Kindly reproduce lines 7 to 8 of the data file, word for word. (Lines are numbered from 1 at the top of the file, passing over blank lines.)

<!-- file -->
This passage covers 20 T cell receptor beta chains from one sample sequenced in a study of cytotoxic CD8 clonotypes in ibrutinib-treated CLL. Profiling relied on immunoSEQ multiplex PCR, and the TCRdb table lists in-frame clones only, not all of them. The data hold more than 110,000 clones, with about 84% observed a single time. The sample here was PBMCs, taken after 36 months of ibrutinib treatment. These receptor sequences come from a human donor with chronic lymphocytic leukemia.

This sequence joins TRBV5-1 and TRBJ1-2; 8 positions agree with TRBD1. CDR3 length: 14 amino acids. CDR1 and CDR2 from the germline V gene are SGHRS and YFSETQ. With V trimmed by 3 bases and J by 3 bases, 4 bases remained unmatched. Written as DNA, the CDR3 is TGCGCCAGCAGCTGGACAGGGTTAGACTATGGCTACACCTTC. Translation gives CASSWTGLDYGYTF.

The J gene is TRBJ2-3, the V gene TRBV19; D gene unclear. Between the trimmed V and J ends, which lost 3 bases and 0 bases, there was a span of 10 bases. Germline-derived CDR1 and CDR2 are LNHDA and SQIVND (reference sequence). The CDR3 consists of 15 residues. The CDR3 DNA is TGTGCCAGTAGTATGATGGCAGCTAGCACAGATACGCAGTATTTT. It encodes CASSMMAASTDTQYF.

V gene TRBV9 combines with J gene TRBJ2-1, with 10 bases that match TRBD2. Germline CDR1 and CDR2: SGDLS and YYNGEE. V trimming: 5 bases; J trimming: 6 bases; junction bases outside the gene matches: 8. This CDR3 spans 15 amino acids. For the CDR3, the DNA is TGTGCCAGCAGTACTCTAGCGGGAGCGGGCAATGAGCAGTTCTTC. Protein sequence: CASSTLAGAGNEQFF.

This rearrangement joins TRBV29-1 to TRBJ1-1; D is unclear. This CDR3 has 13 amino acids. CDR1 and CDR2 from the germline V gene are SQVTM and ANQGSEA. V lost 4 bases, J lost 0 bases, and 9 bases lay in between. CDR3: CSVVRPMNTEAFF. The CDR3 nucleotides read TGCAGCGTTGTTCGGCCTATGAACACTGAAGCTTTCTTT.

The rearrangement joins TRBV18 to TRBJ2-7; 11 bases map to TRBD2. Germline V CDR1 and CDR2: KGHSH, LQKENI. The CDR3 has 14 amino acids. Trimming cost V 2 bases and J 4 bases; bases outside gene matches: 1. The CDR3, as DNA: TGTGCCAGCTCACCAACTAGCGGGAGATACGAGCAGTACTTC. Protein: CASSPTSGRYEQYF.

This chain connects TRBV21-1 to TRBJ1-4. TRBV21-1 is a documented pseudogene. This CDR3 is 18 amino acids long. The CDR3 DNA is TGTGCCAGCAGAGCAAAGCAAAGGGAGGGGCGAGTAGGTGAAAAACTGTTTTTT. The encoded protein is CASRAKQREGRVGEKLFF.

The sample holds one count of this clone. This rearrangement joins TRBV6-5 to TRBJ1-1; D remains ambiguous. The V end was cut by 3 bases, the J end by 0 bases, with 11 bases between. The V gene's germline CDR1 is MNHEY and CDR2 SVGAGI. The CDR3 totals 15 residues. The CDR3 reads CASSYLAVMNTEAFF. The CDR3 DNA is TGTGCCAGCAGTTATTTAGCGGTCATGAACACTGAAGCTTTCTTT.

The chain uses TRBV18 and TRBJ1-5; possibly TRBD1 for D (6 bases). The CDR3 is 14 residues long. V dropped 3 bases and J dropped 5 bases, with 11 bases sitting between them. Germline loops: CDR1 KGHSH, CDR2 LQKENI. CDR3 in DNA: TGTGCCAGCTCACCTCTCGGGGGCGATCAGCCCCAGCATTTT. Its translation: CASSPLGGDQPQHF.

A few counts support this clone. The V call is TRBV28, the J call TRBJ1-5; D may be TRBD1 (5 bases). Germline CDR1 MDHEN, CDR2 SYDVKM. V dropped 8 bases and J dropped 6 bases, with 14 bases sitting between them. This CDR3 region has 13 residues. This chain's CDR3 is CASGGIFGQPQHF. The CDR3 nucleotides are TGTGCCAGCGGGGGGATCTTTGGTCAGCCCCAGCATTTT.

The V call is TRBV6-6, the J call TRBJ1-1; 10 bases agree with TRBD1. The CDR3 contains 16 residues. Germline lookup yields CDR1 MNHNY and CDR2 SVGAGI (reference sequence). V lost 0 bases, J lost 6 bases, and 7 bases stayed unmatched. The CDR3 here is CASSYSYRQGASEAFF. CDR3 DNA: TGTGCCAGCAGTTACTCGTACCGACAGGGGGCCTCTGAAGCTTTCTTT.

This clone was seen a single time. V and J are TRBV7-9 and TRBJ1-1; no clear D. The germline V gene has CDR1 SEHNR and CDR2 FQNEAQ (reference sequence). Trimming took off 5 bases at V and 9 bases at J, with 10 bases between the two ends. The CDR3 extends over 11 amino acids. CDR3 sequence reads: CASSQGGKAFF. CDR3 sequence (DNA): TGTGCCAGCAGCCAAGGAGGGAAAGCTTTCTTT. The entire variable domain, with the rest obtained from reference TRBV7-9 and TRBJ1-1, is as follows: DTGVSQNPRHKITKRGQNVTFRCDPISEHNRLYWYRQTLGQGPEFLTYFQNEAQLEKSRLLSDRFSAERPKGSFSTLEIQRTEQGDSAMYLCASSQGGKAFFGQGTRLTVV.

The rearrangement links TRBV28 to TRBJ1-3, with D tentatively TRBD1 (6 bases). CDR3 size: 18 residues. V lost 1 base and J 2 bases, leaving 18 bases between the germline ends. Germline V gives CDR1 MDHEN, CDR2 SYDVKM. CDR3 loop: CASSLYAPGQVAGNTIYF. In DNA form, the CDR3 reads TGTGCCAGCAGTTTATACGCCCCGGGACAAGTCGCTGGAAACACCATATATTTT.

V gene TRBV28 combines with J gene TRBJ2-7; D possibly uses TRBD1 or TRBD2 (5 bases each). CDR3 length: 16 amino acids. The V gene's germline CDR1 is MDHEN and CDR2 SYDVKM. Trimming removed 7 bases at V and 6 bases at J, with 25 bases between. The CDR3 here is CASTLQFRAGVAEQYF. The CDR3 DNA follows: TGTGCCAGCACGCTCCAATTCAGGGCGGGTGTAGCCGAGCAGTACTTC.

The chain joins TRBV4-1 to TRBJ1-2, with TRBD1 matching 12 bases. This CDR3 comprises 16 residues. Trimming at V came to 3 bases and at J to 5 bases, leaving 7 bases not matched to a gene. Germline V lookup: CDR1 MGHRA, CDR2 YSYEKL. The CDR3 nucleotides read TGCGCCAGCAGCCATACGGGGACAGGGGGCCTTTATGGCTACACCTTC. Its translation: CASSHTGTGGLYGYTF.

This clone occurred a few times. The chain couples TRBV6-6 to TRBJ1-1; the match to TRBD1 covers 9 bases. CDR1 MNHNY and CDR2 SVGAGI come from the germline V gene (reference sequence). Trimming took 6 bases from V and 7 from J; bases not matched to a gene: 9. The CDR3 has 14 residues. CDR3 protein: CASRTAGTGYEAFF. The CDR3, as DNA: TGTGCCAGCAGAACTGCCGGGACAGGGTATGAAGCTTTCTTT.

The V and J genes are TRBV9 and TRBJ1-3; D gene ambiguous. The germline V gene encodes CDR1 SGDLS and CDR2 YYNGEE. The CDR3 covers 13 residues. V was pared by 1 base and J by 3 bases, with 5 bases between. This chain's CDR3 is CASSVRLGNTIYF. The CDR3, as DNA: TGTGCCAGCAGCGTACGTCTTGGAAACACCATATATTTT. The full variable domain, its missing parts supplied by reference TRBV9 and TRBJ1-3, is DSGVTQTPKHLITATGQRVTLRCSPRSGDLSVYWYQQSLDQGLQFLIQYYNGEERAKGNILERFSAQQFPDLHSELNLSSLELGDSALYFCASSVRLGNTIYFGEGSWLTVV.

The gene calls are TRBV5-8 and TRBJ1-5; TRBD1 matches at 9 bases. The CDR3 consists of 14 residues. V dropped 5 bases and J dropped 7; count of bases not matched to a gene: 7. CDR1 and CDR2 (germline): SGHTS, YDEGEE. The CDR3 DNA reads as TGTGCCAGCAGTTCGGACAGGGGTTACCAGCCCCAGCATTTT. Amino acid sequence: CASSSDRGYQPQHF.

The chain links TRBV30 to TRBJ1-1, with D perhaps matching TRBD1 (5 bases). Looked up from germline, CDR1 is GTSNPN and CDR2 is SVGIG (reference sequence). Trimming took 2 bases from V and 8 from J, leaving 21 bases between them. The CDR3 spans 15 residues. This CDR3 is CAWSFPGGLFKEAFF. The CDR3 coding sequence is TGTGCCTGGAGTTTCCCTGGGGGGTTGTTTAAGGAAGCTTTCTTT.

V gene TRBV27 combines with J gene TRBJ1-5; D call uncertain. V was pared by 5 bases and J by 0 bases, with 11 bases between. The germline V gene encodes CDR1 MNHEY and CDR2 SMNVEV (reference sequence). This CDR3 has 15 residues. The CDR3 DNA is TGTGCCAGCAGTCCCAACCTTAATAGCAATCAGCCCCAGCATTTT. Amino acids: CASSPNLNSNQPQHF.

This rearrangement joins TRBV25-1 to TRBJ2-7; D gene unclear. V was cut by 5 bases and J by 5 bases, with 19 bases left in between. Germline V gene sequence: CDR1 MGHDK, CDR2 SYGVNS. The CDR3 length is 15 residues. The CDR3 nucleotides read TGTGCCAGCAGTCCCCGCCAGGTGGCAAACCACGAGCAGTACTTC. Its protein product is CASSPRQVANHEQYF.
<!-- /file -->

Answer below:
This chain connects TRBV21-1 to TRBJ1-4. TRBV21-1 is a documented pseudogene. This CDR3 is 18 amino acids long. The CDR3 DNA is TGTGCCAGCAGAGCAAAGCAAAGGGAGGGGCGAGTAGGTGAAAAACTGTTTTTT. The encoded protein is CASRAKQREGRVGEKLFF.

The sample holds one count of this clone. This rearrangement joins TRBV6-5 to TRBJ1-1; D remains ambiguous. The V end was cut by 3 bases, the J end by 0 bases, with 11 bases between. The V gene's germline CDR1 is MNHEY and CDR2 SVGAGI. The CDR3 totals 15 residues. The CDR3 reads CASSYLAVMNTEAFF. The CDR3 DNA is TGTGCCAGCAGTTATTTAGCGGTCATGAACACTGAAGCTTTCTTT.